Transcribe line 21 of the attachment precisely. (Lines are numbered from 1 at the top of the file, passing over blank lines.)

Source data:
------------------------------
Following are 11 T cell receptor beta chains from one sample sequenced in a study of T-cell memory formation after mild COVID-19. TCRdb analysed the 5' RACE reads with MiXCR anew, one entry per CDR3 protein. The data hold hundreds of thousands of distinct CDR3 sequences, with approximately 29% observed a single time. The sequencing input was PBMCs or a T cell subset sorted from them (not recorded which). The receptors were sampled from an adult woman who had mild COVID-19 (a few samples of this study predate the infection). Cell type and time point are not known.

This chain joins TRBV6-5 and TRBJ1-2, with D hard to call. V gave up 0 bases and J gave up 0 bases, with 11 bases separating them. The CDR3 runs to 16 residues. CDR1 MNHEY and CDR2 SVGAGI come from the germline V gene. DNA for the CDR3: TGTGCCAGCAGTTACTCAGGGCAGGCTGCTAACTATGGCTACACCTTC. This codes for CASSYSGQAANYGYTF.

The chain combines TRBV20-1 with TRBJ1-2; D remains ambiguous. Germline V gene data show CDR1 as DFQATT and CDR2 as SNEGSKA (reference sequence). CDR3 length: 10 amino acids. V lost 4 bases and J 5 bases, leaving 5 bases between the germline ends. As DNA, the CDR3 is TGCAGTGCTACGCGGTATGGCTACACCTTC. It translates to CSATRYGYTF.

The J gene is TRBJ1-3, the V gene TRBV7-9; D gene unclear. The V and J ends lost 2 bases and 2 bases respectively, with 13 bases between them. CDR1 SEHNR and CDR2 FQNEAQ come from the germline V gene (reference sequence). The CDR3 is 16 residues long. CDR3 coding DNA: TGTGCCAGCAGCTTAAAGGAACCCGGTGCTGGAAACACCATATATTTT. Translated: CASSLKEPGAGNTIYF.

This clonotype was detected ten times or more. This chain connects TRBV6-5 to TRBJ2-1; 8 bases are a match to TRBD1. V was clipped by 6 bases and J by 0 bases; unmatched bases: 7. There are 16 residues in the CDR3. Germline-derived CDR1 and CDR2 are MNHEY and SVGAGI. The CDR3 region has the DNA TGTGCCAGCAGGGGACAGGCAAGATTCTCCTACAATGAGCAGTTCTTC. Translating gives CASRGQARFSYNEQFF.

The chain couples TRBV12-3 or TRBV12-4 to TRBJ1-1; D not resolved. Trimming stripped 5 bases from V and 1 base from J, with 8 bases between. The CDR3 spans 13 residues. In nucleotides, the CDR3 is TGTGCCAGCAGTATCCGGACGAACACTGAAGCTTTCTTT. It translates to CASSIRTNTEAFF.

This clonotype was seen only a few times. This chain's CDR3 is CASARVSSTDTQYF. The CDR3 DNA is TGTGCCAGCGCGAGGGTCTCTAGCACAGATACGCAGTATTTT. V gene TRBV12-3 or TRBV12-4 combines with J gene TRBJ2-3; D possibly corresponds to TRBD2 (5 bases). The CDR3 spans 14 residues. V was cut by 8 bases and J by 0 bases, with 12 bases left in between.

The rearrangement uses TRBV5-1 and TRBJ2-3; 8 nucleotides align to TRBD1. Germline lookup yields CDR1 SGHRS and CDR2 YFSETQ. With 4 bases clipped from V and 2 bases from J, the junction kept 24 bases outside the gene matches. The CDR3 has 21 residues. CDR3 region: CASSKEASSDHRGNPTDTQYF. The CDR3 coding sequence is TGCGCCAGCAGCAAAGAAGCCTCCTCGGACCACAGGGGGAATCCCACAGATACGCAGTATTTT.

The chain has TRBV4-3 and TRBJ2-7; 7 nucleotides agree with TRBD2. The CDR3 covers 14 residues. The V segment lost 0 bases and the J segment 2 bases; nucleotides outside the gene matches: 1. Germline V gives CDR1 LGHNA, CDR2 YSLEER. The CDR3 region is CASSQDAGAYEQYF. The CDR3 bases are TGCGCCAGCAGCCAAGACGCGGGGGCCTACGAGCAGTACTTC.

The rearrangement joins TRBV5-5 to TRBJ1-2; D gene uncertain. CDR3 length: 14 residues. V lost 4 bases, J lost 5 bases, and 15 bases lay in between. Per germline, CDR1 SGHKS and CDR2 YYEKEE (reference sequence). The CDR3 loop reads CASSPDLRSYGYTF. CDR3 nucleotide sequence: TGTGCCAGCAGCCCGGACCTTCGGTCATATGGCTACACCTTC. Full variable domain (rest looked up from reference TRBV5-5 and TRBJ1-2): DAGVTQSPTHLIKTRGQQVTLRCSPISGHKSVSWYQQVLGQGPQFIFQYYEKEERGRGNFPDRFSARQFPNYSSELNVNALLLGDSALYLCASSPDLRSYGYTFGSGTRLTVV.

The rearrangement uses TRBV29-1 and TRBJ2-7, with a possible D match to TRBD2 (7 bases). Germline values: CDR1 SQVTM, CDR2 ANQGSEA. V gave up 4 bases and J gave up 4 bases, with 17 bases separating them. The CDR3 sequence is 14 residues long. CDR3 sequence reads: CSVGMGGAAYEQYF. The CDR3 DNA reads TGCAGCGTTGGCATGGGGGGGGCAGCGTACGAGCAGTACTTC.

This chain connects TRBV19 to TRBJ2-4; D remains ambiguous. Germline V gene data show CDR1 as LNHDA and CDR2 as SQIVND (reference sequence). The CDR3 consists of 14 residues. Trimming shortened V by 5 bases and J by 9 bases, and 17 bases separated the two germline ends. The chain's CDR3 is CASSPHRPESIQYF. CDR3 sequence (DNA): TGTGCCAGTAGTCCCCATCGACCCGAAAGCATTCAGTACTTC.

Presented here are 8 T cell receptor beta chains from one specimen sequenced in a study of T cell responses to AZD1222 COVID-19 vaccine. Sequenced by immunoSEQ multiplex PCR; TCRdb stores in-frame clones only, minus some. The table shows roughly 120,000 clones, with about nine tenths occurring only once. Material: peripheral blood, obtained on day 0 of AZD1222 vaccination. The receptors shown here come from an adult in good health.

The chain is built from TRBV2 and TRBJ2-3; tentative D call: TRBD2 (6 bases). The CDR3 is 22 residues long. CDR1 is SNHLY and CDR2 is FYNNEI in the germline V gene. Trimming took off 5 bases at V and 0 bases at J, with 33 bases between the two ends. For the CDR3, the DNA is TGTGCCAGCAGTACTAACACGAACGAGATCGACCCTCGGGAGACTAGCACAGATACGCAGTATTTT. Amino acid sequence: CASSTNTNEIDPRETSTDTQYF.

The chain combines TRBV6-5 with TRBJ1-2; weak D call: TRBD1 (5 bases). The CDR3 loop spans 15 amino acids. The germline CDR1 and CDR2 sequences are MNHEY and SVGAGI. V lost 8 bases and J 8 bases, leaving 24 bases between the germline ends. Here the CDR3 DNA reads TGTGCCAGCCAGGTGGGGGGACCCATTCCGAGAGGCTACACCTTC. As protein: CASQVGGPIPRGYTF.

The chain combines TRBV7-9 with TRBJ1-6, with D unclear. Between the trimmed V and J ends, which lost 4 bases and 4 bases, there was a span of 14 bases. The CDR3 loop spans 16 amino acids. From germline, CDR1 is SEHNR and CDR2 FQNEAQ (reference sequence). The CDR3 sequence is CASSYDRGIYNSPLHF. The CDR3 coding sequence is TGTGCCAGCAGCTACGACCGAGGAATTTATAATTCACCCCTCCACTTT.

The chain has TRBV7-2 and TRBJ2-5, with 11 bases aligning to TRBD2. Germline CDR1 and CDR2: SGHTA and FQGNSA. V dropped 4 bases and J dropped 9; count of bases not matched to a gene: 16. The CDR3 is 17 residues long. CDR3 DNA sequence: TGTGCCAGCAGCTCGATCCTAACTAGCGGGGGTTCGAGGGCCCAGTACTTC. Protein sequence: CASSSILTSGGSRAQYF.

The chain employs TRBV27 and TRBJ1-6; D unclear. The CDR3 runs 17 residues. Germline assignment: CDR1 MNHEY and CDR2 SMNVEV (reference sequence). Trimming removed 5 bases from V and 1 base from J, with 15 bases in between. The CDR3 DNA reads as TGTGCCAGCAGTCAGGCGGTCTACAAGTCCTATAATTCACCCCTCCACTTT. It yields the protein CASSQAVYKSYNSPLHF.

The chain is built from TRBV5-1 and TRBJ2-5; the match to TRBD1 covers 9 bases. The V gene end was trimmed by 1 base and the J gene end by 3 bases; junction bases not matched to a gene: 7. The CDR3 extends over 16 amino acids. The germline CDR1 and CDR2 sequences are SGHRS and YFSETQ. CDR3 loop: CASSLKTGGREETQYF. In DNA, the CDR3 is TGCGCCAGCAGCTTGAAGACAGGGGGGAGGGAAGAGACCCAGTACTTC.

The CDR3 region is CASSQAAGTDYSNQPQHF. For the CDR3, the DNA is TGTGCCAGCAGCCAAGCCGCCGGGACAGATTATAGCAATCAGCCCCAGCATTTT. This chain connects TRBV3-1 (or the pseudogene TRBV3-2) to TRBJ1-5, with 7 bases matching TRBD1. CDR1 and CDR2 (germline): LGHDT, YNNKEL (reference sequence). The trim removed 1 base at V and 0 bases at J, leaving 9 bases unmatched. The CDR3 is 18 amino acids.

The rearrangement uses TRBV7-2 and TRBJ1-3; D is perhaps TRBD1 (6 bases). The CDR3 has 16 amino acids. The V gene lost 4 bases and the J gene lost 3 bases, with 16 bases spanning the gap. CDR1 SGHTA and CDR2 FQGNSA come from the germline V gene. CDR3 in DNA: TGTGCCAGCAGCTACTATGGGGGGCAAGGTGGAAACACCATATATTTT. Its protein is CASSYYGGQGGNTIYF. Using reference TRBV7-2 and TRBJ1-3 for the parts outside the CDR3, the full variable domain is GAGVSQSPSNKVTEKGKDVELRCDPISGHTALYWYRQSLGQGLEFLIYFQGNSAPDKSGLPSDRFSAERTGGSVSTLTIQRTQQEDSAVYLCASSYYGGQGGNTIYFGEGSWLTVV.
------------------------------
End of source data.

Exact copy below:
The rearrangement uses TRBV7-2 and TRBJ1-3; D is perhaps TRBD1 (6 bases). The CDR3 has 16 amino acids. The V gene lost 4 bases and the J gene lost 3 bases, with 16 bases spanning the gap. CDR1 SGHTA and CDR2 FQGNSA come from the germline V gene. CDR3 in DNA: TGTGCCAGCAGCTACTATGGGGGGCAAGGTGGAAACACCATATATTTT. Its protein is CASSYYGGQGGNTIYF. Using reference TRBV7-2 and TRBJ1-3 for the parts outside the CDR3, the full variable domain is GAGVSQSPSNKVTEKGKDVELRCDPISGHTALYWYRQSLGQGLEFLIYFQGNSAPDKSGLPSDRFSAERTGGSVSTLTIQRTQQEDSAVYLCASSYYGGQGGNTIYFGEGSWLTVV.